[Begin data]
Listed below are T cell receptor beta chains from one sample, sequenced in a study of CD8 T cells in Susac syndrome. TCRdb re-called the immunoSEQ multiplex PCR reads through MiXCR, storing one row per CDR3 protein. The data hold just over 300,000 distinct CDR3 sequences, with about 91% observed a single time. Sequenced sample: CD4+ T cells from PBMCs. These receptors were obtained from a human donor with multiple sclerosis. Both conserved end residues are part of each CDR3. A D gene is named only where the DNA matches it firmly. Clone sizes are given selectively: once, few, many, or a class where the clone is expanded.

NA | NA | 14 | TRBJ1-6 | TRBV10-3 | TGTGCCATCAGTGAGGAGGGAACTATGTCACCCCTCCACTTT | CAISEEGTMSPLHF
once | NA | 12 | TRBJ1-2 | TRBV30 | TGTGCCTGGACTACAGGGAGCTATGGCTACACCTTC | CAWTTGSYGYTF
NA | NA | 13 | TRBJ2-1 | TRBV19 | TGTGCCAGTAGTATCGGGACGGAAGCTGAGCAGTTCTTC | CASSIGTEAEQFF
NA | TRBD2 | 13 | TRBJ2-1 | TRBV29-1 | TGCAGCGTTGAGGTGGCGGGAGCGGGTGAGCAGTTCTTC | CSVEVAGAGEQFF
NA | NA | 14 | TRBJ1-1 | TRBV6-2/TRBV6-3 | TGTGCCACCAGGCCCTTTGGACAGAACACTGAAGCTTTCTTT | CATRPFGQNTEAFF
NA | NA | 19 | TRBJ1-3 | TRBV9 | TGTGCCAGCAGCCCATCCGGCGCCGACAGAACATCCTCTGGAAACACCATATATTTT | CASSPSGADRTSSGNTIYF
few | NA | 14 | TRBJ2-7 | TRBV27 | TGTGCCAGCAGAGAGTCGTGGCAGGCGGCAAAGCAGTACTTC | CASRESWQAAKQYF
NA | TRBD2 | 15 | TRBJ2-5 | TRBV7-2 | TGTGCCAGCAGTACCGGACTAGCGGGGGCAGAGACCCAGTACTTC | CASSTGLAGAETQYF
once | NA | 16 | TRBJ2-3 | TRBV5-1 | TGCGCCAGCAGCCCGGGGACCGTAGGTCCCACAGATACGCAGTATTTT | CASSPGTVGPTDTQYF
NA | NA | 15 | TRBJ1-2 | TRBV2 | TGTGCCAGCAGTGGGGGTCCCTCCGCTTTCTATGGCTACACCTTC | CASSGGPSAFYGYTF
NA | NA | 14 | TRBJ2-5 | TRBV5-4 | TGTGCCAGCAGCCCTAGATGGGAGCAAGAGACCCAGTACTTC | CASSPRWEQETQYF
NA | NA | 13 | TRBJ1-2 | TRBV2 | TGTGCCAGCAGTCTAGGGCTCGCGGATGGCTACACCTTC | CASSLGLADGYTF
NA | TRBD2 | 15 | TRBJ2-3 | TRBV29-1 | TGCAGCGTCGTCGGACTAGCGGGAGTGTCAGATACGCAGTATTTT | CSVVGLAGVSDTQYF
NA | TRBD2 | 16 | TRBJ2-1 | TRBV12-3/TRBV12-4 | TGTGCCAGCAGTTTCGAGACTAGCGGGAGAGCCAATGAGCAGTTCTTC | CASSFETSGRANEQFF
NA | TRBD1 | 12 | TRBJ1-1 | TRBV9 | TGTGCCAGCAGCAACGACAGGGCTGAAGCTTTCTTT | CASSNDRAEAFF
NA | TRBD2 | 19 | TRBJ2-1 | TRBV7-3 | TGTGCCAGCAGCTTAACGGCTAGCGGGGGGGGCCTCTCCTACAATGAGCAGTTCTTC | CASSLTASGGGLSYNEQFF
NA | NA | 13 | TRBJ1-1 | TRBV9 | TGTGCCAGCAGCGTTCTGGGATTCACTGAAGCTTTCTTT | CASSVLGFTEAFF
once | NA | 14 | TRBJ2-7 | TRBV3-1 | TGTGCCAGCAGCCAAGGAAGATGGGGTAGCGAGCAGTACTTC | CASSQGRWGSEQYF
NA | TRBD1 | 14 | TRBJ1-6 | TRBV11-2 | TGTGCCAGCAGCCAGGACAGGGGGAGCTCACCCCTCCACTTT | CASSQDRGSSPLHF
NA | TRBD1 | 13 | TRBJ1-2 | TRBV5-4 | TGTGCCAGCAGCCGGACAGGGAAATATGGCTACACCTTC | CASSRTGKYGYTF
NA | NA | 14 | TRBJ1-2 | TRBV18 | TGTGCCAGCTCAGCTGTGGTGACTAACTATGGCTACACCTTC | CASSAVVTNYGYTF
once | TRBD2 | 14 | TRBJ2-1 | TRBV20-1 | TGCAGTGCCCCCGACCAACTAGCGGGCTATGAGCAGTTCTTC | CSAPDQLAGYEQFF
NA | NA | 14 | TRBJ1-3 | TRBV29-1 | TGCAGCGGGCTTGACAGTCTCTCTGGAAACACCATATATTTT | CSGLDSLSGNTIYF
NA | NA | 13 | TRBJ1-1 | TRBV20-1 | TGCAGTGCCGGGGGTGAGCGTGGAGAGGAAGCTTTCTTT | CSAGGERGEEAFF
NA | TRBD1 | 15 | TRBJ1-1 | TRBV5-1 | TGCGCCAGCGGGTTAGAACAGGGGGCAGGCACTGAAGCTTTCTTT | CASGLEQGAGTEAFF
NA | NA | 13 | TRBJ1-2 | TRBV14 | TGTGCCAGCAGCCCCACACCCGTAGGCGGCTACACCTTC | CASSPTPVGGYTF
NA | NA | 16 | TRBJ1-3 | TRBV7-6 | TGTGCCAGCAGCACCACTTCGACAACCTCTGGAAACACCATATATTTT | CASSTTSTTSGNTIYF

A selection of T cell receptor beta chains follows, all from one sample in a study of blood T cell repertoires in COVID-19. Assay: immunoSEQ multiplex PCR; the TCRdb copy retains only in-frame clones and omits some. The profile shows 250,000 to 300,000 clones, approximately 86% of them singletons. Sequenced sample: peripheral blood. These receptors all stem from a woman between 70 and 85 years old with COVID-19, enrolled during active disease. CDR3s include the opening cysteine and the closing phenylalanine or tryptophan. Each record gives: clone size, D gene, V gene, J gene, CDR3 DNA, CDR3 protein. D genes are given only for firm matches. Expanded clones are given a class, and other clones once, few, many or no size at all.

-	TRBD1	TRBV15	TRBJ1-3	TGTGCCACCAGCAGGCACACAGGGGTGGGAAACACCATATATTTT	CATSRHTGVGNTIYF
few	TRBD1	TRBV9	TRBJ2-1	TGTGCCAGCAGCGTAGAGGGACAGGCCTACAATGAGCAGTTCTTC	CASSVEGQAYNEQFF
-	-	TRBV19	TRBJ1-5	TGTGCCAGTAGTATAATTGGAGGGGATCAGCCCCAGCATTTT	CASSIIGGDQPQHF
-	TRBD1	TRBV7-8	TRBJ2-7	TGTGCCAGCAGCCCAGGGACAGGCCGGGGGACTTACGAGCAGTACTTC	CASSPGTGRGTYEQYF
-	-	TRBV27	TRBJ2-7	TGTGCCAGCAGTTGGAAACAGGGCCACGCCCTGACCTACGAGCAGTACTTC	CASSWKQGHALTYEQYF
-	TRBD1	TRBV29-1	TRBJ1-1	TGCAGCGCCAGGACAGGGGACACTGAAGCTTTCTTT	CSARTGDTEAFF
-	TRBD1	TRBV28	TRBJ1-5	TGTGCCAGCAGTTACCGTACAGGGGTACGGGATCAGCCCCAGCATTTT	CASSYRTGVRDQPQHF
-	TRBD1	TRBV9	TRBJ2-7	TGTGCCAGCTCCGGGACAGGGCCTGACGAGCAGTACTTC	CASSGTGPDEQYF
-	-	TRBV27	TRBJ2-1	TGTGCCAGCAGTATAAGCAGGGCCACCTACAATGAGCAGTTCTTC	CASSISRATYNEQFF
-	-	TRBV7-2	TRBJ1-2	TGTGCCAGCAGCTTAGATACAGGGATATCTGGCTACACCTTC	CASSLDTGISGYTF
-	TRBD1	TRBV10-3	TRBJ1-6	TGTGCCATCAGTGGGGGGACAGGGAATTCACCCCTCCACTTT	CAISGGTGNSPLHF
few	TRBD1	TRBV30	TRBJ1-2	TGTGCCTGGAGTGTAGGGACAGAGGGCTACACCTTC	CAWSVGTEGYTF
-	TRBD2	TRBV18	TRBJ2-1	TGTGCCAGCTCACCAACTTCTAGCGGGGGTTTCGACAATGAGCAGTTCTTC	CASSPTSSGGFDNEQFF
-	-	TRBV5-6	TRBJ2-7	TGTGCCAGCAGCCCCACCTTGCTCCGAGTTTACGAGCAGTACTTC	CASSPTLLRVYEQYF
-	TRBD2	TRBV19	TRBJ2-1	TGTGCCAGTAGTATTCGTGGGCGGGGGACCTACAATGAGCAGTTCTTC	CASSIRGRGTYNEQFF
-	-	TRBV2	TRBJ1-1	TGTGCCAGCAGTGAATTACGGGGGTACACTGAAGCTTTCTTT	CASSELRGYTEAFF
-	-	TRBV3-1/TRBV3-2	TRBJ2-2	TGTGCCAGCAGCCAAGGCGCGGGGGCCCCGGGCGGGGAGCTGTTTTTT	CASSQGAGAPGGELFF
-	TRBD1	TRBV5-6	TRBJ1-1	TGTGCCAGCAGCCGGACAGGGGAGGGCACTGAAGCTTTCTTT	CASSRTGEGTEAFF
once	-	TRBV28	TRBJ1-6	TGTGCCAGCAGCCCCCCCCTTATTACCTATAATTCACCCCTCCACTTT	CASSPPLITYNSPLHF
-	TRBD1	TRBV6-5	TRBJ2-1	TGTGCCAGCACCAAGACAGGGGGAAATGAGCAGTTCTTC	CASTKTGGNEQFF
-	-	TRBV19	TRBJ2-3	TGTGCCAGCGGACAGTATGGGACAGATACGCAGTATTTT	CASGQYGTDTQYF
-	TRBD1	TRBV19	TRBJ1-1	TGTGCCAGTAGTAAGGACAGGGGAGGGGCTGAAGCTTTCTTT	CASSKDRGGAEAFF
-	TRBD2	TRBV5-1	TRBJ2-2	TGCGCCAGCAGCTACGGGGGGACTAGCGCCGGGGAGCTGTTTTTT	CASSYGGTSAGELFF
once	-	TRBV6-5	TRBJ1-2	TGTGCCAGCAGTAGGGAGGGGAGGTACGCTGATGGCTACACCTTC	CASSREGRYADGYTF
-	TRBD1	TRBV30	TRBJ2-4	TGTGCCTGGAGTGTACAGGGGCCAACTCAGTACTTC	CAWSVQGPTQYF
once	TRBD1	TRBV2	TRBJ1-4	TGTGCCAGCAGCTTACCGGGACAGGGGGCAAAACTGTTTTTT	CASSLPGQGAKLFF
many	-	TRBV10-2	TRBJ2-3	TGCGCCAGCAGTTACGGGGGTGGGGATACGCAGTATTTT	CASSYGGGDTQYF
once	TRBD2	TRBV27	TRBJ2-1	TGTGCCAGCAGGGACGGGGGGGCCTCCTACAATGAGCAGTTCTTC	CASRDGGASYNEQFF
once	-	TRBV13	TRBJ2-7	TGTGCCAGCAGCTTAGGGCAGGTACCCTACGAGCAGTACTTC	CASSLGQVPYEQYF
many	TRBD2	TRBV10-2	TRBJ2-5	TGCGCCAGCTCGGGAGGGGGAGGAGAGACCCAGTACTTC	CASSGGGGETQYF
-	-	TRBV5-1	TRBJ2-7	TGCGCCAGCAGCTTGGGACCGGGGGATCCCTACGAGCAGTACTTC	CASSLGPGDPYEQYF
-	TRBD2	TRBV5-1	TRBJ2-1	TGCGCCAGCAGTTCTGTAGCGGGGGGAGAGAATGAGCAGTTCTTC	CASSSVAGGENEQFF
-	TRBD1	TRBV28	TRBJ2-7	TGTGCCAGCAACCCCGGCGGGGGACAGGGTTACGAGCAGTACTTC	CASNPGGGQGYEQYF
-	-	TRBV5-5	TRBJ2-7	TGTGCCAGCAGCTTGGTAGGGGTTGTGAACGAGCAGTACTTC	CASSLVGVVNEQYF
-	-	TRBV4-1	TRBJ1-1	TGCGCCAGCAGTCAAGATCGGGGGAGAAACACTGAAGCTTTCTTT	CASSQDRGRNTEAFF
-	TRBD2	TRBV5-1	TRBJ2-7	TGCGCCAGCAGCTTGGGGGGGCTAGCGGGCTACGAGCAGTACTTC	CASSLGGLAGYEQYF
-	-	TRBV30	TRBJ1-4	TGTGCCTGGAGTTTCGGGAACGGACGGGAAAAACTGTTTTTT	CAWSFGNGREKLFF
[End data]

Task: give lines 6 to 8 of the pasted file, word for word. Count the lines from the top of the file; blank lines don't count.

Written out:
NA | NA | 14 | TRBJ1-1 | TRBV6-2/TRBV6-3 | TGTGCCACCAGGCCCTTTGGACAGAACACTGAAGCTTTCTTT | CATRPFGQNTEAFF
NA | NA | 19 | TRBJ1-3 | TRBV9 | TGTGCCAGCAGCCCATCCGGCGCCGACAGAACATCCTCTGGAAACACCATATATTTT | CASSPSGADRTSSGNTIYF
few | NA | 14 | TRBJ2-7 | TRBV27 | TGTGCCAGCAGAGAGTCGTGGCAGGCGGCAAAGCAGTACTTC | CASRESWQAAKQYF